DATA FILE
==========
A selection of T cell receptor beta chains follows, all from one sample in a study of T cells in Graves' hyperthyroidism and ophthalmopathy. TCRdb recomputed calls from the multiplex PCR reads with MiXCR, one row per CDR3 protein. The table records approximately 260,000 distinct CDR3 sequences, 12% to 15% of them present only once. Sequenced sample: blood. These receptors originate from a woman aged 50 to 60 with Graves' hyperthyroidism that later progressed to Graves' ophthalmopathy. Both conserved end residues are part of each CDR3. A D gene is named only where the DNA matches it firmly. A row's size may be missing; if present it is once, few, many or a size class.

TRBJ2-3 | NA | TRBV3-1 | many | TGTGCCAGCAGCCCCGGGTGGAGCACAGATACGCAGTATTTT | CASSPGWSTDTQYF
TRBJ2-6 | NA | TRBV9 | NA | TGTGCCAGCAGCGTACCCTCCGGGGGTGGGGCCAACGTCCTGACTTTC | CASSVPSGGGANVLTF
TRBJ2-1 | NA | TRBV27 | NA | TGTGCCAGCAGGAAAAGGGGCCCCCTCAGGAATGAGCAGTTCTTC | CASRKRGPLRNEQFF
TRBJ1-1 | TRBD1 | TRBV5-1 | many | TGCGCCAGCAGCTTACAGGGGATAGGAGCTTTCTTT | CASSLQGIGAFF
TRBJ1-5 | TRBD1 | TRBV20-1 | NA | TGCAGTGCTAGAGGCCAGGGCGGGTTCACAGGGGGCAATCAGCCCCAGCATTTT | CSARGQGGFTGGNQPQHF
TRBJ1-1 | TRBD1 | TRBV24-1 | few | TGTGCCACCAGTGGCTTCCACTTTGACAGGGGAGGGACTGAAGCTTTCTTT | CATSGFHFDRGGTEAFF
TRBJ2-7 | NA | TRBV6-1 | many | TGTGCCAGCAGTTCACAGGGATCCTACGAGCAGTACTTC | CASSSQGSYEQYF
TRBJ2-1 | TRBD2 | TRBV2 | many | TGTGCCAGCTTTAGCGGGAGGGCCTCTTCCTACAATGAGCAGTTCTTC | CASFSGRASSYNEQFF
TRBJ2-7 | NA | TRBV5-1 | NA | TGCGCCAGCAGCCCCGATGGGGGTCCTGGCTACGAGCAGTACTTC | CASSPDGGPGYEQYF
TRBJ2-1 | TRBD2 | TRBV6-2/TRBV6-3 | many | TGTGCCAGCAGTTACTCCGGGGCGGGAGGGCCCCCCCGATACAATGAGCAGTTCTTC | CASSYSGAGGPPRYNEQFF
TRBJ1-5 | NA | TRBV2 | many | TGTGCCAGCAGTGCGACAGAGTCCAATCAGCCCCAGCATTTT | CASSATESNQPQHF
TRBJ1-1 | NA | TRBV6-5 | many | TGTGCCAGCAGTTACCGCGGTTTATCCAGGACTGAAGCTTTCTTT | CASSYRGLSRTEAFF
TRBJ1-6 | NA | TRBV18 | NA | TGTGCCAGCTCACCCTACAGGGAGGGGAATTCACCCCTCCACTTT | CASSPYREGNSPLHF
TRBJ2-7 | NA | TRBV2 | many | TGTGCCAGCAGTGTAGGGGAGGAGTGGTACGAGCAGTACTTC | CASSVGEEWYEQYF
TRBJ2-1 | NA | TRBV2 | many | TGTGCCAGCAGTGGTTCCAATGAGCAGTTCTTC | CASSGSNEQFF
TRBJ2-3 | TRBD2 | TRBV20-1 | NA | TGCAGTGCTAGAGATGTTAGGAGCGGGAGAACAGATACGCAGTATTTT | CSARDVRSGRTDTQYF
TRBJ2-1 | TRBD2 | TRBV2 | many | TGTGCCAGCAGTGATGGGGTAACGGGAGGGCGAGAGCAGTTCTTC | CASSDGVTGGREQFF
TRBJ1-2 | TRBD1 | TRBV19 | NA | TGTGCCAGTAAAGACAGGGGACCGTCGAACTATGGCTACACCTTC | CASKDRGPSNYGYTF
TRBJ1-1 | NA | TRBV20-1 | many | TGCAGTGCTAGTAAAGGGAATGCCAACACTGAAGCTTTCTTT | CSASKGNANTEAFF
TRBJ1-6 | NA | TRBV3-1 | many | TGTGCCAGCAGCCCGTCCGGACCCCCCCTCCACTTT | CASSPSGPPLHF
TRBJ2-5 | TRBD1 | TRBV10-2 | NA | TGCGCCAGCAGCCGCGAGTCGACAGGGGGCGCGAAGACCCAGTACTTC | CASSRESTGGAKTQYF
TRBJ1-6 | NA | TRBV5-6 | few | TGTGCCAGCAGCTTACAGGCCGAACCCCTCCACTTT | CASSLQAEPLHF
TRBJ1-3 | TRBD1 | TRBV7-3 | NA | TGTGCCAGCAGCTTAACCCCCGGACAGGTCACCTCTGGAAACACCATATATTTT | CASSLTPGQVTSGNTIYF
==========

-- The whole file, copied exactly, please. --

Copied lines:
A selection of T cell receptor beta chains follows, all from one sample in a study of T cells in Graves' hyperthyroidism and ophthalmopathy. TCRdb recomputed calls from the multiplex PCR reads with MiXCR, one row per CDR3 protein. The table records approximately 260,000 distinct CDR3 sequences, 12% to 15% of them present only once. Sequenced sample: blood. These receptors originate from a woman aged 50 to 60 with Graves' hyperthyroidism that later progressed to Graves' ophthalmopathy. Both conserved end residues are part of each CDR3. A D gene is named only where the DNA matches it firmly. A row's size may be missing; if present it is once, few, many or a size class.

TRBJ2-3 | NA | TRBV3-1 | many | TGTGCCAGCAGCCCCGGGTGGAGCACAGATACGCAGTATTTT | CASSPGWSTDTQYF
TRBJ2-6 | NA | TRBV9 | NA | TGTGCCAGCAGCGTACCCTCCGGGGGTGGGGCCAACGTCCTGACTTTC | CASSVPSGGGANVLTF
TRBJ2-1 | NA | TRBV27 | NA | TGTGCCAGCAGGAAAAGGGGCCCCCTCAGGAATGAGCAGTTCTTC | CASRKRGPLRNEQFF
TRBJ1-1 | TRBD1 | TRBV5-1 | many | TGCGCCAGCAGCTTACAGGGGATAGGAGCTTTCTTT | CASSLQGIGAFF
TRBJ1-5 | TRBD1 | TRBV20-1 | NA | TGCAGTGCTAGAGGCCAGGGCGGGTTCACAGGGGGCAATCAGCCCCAGCATTTT | CSARGQGGFTGGNQPQHF
TRBJ1-1 | TRBD1 | TRBV24-1 | few | TGTGCCACCAGTGGCTTCCACTTTGACAGGGGAGGGACTGAAGCTTTCTTT | CATSGFHFDRGGTEAFF
TRBJ2-7 | NA | TRBV6-1 | many | TGTGCCAGCAGTTCACAGGGATCCTACGAGCAGTACTTC | CASSSQGSYEQYF
TRBJ2-1 | TRBD2 | TRBV2 | many | TGTGCCAGCTTTAGCGGGAGGGCCTCTTCCTACAATGAGCAGTTCTTC | CASFSGRASSYNEQFF
TRBJ2-7 | NA | TRBV5-1 | NA | TGCGCCAGCAGCCCCGATGGGGGTCCTGGCTACGAGCAGTACTTC | CASSPDGGPGYEQYF
TRBJ2-1 | TRBD2 | TRBV6-2/TRBV6-3 | many | TGTGCCAGCAGTTACTCCGGGGCGGGAGGGCCCCCCCGATACAATGAGCAGTTCTTC | CASSYSGAGGPPRYNEQFF
TRBJ1-5 | NA | TRBV2 | many | TGTGCCAGCAGTGCGACAGAGTCCAATCAGCCCCAGCATTTT | CASSATESNQPQHF
TRBJ1-1 | NA | TRBV6-5 | many | TGTGCCAGCAGTTACCGCGGTTTATCCAGGACTGAAGCTTTCTTT | CASSYRGLSRTEAFF
TRBJ1-6 | NA | TRBV18 | NA | TGTGCCAGCTCACCCTACAGGGAGGGGAATTCACCCCTCCACTTT | CASSPYREGNSPLHF
TRBJ2-7 | NA | TRBV2 | many | TGTGCCAGCAGTGTAGGGGAGGAGTGGTACGAGCAGTACTTC | CASSVGEEWYEQYF
TRBJ2-1 | NA | TRBV2 | many | TGTGCCAGCAGTGGTTCCAATGAGCAGTTCTTC | CASSGSNEQFF
TRBJ2-3 | TRBD2 | TRBV20-1 | NA | TGCAGTGCTAGAGATGTTAGGAGCGGGAGAACAGATACGCAGTATTTT | CSARDVRSGRTDTQYF
TRBJ2-1 | TRBD2 | TRBV2 | many | TGTGCCAGCAGTGATGGGGTAACGGGAGGGCGAGAGCAGTTCTTC | CASSDGVTGGREQFF
TRBJ1-2 | TRBD1 | TRBV19 | NA | TGTGCCAGTAAAGACAGGGGACCGTCGAACTATGGCTACACCTTC | CASKDRGPSNYGYTF
TRBJ1-1 | NA | TRBV20-1 | many | TGCAGTGCTAGTAAAGGGAATGCCAACACTGAAGCTTTCTTT | CSASKGNANTEAFF
TRBJ1-6 | NA | TRBV3-1 | many | TGTGCCAGCAGCCCGTCCGGACCCCCCCTCCACTTT | CASSPSGPPLHF
TRBJ2-5 | TRBD1 | TRBV10-2 | NA | TGCGCCAGCAGCCGCGAGTCGACAGGGGGCGCGAAGACCCAGTACTTC | CASSRESTGGAKTQYF
TRBJ1-6 | NA | TRBV5-6 | few | TGTGCCAGCAGCTTACAGGCCGAACCCCTCCACTTT | CASSLQAEPLHF
TRBJ1-3 | TRBD1 | TRBV7-3 | NA | TGTGCCAGCAGCTTAACCCCCGGACAGGTCACCTCTGGAAACACCATATATTTT | CASSLTPGQVTSGNTIYF